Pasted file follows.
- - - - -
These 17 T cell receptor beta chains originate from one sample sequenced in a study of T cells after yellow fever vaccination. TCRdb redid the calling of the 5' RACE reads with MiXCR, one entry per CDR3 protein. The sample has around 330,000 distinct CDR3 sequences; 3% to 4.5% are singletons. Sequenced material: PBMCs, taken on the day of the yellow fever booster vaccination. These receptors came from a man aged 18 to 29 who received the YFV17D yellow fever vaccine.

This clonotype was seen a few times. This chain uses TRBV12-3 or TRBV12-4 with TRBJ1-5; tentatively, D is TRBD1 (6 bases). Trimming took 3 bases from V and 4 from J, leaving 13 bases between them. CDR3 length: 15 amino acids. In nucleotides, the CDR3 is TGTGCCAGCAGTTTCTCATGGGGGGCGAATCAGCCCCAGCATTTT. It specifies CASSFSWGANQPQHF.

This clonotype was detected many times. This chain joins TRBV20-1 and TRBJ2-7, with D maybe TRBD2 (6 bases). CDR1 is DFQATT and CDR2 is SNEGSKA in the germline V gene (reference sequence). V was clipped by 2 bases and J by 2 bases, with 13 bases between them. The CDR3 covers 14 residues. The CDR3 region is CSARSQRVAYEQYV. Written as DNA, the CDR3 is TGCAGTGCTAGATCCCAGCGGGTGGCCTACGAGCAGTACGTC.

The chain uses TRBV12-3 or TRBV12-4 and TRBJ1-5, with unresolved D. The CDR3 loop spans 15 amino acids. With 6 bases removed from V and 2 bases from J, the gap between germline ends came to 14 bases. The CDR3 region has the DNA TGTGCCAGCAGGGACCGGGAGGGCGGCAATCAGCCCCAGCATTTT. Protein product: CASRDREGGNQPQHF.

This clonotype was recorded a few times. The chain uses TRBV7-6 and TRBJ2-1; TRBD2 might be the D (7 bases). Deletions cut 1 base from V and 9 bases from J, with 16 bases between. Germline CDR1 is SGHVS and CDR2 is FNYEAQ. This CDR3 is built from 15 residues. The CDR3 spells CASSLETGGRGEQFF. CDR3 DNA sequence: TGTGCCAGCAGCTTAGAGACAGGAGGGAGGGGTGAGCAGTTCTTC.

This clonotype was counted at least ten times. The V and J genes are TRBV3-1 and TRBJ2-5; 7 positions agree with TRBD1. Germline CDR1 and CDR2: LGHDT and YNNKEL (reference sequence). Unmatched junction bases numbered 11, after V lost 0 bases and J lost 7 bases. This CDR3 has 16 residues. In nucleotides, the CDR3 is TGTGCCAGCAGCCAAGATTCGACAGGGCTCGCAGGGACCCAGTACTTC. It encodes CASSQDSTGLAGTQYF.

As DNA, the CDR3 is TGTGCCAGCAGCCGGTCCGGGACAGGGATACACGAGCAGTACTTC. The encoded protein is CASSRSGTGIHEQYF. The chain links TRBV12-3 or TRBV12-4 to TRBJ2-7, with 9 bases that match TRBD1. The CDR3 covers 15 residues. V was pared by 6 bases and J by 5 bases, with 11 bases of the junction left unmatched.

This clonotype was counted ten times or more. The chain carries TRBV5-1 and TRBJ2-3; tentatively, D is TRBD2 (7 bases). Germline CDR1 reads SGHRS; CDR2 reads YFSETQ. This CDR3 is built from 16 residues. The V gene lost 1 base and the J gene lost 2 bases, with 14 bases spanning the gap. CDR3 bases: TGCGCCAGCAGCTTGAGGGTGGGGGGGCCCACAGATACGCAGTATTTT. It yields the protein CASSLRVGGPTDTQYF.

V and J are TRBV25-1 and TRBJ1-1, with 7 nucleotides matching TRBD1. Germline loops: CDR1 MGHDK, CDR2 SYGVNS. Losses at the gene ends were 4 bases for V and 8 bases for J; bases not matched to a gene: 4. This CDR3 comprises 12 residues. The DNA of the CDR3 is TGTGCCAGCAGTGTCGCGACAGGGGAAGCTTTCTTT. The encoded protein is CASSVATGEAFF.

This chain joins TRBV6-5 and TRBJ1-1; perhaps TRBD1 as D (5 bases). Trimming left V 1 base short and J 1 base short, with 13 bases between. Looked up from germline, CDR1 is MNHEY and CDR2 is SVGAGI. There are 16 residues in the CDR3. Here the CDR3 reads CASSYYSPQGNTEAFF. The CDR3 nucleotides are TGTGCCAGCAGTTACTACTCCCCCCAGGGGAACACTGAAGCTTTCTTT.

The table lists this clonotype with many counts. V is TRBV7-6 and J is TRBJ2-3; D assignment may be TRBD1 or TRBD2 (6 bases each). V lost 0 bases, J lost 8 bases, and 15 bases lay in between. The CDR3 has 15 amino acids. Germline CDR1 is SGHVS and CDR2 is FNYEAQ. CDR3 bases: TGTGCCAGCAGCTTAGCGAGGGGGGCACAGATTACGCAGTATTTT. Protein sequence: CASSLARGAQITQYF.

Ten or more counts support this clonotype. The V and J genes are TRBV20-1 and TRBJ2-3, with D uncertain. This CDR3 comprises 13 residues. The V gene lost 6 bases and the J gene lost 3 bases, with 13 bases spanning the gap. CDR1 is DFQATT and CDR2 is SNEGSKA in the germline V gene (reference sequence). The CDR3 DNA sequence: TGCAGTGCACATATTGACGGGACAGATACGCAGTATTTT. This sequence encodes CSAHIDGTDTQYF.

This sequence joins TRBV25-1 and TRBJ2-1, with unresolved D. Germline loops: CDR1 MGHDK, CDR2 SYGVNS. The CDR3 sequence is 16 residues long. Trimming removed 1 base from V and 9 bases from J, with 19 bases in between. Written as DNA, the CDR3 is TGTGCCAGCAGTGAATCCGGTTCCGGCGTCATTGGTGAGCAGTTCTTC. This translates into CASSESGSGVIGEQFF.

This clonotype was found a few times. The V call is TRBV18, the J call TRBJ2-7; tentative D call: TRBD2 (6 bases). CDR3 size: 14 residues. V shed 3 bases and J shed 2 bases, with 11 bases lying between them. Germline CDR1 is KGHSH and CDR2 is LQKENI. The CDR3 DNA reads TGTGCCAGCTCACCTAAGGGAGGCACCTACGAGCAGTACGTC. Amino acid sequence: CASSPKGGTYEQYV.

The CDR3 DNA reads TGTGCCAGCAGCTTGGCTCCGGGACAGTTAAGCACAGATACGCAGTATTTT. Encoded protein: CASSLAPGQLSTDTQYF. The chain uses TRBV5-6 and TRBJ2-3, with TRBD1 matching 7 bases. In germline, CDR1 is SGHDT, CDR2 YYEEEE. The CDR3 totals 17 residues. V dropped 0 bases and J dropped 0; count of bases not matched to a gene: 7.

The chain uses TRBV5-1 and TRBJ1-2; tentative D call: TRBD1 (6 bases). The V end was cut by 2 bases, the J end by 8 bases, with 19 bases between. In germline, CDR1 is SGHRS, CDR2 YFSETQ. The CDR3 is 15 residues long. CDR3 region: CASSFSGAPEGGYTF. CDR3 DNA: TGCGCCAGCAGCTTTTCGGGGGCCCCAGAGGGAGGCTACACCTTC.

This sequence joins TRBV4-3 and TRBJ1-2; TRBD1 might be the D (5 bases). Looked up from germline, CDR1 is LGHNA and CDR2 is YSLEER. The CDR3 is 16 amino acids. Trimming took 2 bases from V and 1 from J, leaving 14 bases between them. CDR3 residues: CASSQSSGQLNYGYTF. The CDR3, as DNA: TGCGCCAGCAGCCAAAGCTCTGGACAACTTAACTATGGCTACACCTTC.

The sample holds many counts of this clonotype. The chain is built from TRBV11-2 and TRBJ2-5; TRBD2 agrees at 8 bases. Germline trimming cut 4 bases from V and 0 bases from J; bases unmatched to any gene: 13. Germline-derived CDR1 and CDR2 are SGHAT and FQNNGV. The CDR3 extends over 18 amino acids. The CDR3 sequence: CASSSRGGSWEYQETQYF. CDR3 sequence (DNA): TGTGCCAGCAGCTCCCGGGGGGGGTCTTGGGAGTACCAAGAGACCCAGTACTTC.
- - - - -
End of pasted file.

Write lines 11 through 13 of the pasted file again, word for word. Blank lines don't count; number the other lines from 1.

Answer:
The table lists this clonotype with many counts. V is TRBV7-6 and J is TRBJ2-3; D assignment may be TRBD1 or TRBD2 (6 bases each). V lost 0 bases, J lost 8 bases, and 15 bases lay in between. The CDR3 has 15 amino acids. Germline CDR1 is SGHVS and CDR2 is FNYEAQ. CDR3 bases: TGTGCCAGCAGCTTAGCGAGGGGGGCACAGATTACGCAGTATTTT. Protein sequence: CASSLARGAQITQYF.

Ten or more counts support this clonotype. The V and J genes are TRBV20-1 and TRBJ2-3, with D uncertain. This CDR3 comprises 13 residues. The V gene lost 6 bases and the J gene lost 3 bases, with 13 bases spanning the gap. CDR1 is DFQATT and CDR2 is SNEGSKA in the germline V gene (reference sequence). The CDR3 DNA sequence: TGCAGTGCACATATTGACGGGACAGATACGCAGTATTTT. This sequence encodes CSAHIDGTDTQYF.

This sequence joins TRBV25-1 and TRBJ2-1, with unresolved D. Germline loops: CDR1 MGHDK, CDR2 SYGVNS. The CDR3 sequence is 16 residues long. Trimming removed 1 base from V and 9 bases from J, with 19 bases in between. Written as DNA, the CDR3 is TGTGCCAGCAGTGAATCCGGTTCCGGCGTCATTGGTGAGCAGTTCTTC. This translates into CASSESGSGVIGEQFF.